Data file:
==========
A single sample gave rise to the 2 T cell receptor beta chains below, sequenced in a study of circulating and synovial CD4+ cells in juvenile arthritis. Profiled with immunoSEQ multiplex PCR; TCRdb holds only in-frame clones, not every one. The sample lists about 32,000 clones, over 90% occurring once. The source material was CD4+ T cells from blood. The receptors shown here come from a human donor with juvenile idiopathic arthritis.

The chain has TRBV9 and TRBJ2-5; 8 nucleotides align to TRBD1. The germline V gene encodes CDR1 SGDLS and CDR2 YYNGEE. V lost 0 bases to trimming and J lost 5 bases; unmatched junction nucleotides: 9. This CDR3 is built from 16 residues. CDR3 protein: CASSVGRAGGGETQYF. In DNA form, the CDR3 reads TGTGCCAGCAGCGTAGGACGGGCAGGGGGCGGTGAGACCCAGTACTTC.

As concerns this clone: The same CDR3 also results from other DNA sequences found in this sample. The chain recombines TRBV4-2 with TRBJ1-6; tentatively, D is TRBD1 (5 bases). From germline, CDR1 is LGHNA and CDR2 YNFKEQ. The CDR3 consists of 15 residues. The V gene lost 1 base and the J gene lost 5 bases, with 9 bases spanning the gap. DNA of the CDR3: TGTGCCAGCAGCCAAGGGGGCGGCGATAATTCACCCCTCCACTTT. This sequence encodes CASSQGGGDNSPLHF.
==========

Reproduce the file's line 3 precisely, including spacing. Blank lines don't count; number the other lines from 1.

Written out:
As concerns this clone: The same CDR3 also results from other DNA sequences found in this sample. The chain recombines TRBV4-2 with TRBJ1-6; tentatively, D is TRBD1 (5 bases). From germline, CDR1 is LGHNA and CDR2 YNFKEQ. The CDR3 consists of 15 residues. The V gene lost 1 base and the J gene lost 5 bases, with 9 bases spanning the gap. DNA of the CDR3: TGTGCCAGCAGCCAAGGGGGCGGCGATAATTCACCCCTCCACTTT. This sequence encodes CASSQGGGDNSPLHF.